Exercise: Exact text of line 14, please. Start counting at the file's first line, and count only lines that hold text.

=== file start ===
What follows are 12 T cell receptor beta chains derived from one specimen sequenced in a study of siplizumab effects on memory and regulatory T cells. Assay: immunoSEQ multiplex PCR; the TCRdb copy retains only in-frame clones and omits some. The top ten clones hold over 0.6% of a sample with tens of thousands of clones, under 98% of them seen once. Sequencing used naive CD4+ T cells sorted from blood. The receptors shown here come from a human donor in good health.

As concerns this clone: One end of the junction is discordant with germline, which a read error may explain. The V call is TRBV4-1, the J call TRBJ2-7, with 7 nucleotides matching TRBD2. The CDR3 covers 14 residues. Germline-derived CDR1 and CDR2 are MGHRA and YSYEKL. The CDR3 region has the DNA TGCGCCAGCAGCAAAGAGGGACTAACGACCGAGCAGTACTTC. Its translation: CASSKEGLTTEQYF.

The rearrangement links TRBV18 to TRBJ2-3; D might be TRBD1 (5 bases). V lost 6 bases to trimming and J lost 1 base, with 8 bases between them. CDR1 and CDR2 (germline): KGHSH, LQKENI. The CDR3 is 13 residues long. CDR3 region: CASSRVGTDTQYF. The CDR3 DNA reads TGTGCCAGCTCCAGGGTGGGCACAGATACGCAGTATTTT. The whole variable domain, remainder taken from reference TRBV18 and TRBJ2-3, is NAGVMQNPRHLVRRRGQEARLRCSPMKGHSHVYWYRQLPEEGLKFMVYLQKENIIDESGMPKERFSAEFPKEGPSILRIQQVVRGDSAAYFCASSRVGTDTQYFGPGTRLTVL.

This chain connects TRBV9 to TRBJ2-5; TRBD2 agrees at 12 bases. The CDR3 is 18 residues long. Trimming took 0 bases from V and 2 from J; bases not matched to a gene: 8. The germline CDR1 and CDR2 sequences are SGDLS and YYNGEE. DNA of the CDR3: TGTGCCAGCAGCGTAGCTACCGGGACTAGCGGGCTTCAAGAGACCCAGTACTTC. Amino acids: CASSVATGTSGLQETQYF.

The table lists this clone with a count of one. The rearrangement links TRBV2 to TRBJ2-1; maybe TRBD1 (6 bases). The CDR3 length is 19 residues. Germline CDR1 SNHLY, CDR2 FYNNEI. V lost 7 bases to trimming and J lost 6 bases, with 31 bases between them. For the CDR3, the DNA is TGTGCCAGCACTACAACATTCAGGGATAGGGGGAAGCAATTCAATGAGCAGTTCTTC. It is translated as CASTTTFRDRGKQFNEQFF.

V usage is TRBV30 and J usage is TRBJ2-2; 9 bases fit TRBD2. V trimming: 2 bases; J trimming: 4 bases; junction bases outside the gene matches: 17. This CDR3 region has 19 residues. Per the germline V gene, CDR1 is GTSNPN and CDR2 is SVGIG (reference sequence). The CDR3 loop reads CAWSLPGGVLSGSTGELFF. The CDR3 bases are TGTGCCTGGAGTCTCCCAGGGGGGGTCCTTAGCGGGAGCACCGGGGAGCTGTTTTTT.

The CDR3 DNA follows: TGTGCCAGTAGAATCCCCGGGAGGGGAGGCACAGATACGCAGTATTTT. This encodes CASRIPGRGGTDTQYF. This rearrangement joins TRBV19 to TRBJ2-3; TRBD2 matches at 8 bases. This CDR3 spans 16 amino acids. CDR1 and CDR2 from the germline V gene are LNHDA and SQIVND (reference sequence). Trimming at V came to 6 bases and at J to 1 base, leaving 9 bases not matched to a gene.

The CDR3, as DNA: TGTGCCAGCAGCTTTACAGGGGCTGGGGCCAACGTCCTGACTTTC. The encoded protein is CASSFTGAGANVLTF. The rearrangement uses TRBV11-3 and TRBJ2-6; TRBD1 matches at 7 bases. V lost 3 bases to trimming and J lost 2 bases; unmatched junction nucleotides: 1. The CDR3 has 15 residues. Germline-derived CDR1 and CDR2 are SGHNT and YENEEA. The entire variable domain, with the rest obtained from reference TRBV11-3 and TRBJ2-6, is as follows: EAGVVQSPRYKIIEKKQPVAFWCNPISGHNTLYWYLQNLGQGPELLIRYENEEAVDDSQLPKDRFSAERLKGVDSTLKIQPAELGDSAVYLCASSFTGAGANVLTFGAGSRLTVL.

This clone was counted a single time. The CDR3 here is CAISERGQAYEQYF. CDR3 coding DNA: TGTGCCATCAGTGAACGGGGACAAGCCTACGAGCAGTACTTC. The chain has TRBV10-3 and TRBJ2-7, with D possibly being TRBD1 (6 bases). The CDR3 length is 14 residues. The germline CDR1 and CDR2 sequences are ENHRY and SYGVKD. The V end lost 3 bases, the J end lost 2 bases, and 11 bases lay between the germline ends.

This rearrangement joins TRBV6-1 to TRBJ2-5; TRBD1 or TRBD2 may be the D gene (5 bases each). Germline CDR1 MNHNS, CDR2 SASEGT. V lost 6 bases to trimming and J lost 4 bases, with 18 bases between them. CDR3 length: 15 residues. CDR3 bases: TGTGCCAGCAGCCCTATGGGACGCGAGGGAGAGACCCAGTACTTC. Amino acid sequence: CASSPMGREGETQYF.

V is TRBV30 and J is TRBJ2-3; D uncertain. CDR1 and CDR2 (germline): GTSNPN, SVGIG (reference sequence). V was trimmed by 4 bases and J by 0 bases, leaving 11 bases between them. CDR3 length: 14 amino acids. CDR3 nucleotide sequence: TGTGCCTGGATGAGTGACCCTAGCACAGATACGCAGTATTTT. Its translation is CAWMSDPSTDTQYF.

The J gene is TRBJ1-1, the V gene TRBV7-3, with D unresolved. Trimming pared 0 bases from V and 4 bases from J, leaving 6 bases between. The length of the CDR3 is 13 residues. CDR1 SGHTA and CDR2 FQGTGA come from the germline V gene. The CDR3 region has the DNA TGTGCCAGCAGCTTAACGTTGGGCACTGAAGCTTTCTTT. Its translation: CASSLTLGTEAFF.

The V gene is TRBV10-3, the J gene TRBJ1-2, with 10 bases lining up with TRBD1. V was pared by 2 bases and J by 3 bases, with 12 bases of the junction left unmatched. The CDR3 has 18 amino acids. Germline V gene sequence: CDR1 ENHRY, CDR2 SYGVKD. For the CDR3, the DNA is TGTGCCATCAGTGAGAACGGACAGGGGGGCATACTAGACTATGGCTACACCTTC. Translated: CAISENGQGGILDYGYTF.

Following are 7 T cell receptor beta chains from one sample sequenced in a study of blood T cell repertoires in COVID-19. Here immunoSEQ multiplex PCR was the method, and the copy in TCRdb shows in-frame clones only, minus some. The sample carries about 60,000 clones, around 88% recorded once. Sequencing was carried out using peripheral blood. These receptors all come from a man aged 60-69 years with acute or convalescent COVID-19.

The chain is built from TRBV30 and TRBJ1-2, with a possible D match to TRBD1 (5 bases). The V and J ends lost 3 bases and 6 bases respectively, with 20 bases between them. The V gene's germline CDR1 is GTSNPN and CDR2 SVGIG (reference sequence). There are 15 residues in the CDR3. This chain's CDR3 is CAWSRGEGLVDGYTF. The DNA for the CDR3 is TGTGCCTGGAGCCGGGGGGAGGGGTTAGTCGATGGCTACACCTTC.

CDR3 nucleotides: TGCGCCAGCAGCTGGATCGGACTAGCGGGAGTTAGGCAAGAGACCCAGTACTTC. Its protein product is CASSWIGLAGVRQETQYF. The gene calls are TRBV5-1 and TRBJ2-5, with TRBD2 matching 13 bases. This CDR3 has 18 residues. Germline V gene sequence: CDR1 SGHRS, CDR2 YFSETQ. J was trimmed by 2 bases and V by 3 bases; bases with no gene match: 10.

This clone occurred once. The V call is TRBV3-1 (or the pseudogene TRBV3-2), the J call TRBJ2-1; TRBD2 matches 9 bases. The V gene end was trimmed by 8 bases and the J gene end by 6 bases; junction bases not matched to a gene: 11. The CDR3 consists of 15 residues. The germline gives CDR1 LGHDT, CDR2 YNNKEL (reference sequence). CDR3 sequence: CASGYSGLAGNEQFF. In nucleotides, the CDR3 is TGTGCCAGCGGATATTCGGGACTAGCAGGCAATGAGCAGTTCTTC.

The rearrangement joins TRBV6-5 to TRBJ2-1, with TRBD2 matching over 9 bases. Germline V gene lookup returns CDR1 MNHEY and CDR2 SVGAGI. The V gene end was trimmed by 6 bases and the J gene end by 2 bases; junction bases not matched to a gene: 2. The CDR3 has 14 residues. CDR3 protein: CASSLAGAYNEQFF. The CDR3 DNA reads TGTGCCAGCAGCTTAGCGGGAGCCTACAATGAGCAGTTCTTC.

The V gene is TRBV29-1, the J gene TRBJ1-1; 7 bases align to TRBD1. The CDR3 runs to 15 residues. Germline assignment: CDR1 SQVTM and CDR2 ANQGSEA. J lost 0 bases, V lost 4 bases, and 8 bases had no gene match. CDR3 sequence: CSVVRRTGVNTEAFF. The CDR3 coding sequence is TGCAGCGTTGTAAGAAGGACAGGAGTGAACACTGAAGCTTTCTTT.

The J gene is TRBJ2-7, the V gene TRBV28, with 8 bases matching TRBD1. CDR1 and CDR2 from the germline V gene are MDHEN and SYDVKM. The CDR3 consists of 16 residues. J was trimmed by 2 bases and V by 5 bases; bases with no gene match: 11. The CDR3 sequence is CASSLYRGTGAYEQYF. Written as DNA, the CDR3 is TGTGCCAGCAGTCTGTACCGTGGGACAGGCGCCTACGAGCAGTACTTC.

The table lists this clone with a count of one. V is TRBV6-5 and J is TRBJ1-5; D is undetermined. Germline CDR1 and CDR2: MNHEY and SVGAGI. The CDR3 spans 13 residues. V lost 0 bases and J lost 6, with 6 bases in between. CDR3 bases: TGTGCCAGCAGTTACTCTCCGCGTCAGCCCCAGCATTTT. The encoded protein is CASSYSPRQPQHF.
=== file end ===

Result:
Following are 7 T cell receptor beta chains from one sample sequenced in a study of blood T cell repertoires in COVID-19. Here immunoSEQ multiplex PCR was the method, and the copy in TCRdb shows in-frame clones only, minus some. The sample carries about 60,000 clones, around 88% recorded once. Sequencing was carried out using peripheral blood. These receptors all come from a man aged 60-69 years with acute or convalescent COVID-19.